Software as a Medical Device

Mi3 News

Software classification has changed with the MDR, there is now a rule (Annex VIII, Rule 11: Classification of Software as a Medical Device (SaMD)) that has categorised different types of software from classes I to III1.

Technology continues to advance all facets of health care with the Internet of Medical Things (IoMT), wearables, AI and more, and so software becomes an important part of all products integrated widely into digital platforms with both medical and non-medical purposes. This is continuously influencing how healthcare is delivered and also the use of highly sophisticated software fulfils requirements2,3. The types of software relating to medical devices are, software that is integral to a device (SiMD) that is part of the device such as AI, software used to manufacture or maintain a device (Usual Purpose Software), software as a medical device (SaMD), that is complete software that serves as the device itself, and software as an accessory to a medical device3.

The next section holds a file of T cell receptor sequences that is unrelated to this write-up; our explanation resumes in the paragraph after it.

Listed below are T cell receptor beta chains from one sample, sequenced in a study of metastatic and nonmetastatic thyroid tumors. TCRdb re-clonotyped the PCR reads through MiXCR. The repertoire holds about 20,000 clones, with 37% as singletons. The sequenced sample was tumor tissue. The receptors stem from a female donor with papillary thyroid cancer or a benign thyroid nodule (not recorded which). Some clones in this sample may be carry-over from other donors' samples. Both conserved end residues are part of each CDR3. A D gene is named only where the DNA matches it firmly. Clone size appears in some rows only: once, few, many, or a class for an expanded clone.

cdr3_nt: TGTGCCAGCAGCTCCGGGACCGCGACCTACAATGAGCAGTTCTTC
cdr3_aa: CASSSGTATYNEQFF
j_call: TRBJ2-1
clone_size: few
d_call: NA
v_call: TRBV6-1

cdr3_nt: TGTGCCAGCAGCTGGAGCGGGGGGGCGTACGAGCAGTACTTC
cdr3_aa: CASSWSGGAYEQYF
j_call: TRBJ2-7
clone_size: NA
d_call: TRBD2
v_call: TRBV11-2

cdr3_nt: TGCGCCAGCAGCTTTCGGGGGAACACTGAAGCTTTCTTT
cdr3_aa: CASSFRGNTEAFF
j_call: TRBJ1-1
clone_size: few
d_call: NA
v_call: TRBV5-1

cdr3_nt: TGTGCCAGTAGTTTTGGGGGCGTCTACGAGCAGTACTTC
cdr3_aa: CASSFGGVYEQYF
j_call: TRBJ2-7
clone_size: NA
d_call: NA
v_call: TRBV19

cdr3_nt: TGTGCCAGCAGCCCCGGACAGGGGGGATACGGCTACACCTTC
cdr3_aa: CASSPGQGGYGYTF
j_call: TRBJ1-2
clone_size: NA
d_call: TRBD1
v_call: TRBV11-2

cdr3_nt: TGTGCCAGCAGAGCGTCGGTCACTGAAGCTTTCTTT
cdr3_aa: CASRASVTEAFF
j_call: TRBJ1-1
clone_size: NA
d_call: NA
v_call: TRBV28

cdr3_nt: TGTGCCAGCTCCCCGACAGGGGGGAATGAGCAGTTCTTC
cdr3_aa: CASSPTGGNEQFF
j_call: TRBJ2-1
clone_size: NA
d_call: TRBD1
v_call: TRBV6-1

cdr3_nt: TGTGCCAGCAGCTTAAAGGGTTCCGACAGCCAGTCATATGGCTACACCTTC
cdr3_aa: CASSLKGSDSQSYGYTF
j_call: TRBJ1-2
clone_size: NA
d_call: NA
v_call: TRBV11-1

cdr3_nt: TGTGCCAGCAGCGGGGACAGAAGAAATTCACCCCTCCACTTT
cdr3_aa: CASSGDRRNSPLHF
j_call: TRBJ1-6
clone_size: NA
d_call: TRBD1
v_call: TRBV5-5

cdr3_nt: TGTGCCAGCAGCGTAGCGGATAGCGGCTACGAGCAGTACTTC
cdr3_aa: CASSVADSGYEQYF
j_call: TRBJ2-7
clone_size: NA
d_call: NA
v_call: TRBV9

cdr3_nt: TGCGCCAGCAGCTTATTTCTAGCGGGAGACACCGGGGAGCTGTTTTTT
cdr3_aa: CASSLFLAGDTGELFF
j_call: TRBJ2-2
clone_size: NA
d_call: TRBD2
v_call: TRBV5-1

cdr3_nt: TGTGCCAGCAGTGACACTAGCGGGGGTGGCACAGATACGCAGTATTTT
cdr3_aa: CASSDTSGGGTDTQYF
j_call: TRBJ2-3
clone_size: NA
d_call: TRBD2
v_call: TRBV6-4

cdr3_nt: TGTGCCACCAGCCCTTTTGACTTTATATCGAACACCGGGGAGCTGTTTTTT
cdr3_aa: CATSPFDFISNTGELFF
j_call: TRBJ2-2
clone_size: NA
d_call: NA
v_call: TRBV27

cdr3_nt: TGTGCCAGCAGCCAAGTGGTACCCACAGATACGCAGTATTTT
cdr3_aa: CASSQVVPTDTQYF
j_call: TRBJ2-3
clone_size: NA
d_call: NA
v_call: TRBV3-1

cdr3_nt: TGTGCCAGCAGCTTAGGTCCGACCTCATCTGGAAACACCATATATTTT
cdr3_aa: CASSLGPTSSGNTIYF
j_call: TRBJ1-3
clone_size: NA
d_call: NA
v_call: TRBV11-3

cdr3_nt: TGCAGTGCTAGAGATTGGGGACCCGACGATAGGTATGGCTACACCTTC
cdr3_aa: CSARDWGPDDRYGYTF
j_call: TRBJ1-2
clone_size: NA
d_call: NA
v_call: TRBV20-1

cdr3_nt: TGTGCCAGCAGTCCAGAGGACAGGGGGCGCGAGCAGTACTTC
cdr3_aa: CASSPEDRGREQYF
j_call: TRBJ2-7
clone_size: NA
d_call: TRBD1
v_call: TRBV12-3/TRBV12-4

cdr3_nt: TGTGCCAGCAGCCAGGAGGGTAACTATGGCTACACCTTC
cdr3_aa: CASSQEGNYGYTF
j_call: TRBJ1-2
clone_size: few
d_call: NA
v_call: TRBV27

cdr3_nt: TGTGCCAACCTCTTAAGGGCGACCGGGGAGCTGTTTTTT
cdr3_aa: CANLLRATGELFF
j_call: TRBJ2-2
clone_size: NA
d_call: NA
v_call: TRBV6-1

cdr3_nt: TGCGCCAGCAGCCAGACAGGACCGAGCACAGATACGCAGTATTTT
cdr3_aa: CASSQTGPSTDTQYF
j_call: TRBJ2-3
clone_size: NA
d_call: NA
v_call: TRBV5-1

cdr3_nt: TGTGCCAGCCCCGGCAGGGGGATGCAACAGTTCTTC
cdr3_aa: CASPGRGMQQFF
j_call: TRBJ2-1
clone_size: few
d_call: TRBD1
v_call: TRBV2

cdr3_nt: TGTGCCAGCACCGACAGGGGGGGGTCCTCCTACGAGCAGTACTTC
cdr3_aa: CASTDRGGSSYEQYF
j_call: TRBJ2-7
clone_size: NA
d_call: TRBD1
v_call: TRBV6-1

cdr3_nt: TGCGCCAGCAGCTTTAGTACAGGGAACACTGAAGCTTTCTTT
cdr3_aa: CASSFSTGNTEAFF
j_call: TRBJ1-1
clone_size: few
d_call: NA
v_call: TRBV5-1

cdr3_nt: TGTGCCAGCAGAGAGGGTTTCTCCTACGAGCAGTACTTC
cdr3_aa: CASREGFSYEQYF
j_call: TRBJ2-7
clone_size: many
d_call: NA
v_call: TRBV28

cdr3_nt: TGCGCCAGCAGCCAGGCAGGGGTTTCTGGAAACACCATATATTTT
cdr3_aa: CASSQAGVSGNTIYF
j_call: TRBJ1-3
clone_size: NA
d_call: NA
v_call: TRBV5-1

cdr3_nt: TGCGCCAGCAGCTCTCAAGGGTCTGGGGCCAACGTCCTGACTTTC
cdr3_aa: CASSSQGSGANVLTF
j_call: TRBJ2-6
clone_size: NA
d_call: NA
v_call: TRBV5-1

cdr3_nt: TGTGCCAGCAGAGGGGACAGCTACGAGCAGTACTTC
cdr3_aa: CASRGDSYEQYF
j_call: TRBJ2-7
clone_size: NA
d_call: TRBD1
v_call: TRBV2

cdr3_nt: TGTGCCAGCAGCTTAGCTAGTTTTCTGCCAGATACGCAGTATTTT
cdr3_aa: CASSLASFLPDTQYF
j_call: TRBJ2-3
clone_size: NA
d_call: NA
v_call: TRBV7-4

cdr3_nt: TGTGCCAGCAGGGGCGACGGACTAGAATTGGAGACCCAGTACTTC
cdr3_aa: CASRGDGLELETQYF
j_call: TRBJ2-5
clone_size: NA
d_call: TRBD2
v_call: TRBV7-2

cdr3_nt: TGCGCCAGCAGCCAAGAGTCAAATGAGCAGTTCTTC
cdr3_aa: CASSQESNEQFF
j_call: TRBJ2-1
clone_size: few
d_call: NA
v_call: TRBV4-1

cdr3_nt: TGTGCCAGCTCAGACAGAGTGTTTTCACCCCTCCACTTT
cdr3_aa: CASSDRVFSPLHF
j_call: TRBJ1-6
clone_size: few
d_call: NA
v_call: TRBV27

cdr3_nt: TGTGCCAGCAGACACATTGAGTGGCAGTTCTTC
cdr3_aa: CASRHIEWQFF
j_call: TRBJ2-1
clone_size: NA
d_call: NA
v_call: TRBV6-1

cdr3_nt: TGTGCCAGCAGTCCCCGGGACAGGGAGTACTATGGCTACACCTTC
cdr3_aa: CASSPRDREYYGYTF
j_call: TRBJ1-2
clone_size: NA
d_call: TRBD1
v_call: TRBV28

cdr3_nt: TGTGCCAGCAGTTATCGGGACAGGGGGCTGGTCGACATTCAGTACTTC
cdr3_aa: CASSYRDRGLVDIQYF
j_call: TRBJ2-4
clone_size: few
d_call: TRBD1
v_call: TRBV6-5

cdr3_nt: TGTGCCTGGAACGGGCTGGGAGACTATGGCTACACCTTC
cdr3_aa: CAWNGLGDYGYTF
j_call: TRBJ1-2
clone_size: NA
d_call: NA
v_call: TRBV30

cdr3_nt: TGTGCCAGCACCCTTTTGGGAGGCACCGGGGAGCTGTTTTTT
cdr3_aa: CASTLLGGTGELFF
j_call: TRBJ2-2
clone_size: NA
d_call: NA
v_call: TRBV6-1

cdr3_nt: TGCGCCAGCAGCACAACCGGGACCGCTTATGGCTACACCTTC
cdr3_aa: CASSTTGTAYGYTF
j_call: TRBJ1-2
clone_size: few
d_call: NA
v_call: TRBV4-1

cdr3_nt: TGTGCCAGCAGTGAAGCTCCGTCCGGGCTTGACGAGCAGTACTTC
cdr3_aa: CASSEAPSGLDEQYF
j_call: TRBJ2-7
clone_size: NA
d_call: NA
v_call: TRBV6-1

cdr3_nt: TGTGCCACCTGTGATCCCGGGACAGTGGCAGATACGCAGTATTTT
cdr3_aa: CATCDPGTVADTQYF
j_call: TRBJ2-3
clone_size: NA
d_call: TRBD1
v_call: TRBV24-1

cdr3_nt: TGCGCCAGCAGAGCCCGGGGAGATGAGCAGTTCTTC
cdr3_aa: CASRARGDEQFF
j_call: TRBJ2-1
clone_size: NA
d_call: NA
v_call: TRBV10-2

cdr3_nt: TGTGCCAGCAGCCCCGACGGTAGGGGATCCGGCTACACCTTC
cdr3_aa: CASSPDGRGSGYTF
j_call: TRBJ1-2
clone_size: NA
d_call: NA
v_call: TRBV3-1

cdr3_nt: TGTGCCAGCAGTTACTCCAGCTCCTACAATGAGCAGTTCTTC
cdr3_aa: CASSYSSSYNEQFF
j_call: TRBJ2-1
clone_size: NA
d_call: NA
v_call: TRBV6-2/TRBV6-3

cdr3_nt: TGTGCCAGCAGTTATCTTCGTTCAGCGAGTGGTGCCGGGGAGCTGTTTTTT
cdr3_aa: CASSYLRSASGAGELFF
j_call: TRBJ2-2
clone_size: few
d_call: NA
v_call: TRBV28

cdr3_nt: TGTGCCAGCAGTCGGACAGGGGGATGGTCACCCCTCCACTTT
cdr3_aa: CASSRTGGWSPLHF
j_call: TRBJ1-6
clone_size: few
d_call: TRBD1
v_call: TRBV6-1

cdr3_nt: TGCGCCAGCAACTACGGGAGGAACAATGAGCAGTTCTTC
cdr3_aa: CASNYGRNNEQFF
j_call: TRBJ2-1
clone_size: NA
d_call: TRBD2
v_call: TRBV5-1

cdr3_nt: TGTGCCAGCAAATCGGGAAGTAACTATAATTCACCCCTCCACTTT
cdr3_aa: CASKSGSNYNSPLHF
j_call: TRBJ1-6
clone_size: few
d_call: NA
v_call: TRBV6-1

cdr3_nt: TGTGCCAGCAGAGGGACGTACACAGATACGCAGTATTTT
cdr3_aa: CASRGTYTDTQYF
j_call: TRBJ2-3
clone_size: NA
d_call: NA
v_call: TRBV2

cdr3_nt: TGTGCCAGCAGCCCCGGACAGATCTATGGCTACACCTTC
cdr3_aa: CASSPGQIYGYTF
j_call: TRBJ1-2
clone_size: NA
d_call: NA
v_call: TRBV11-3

Thinking about SaMD, the International Medical Device Regulators Forum (IMDRF) defines the term Software as a Medical Device as “a software designed in a way to be used for the operation of one or more medical purposes that perform these functions without being part of a hardware or medical device”4, and this is the main advantage of SaMD.

Other advantages of SaMD include collection of huge data sets including user feedback because of availability across multiple devices. This leads to quicker feedback and therefore quicker innovation and market access; if the data collection is accurate! Also, leveraging connectivity and technology to other people and devices that can continuously diagnose, monitor, alert and communicate condition management – but again, this must be accurate and risks designed out at the design stages3.

Risks in SaMD can be established and addressed during design & development and on-going throughout lifecycle through the use of ISO 14971 and IEC 62304, and the SaMD must comply with the requirements of the latter5. Often software manufacturers fail to recognise IEC 623045 and this along with other procedures are essential to be defined upfront.



  1. MDR (EU)2017/745


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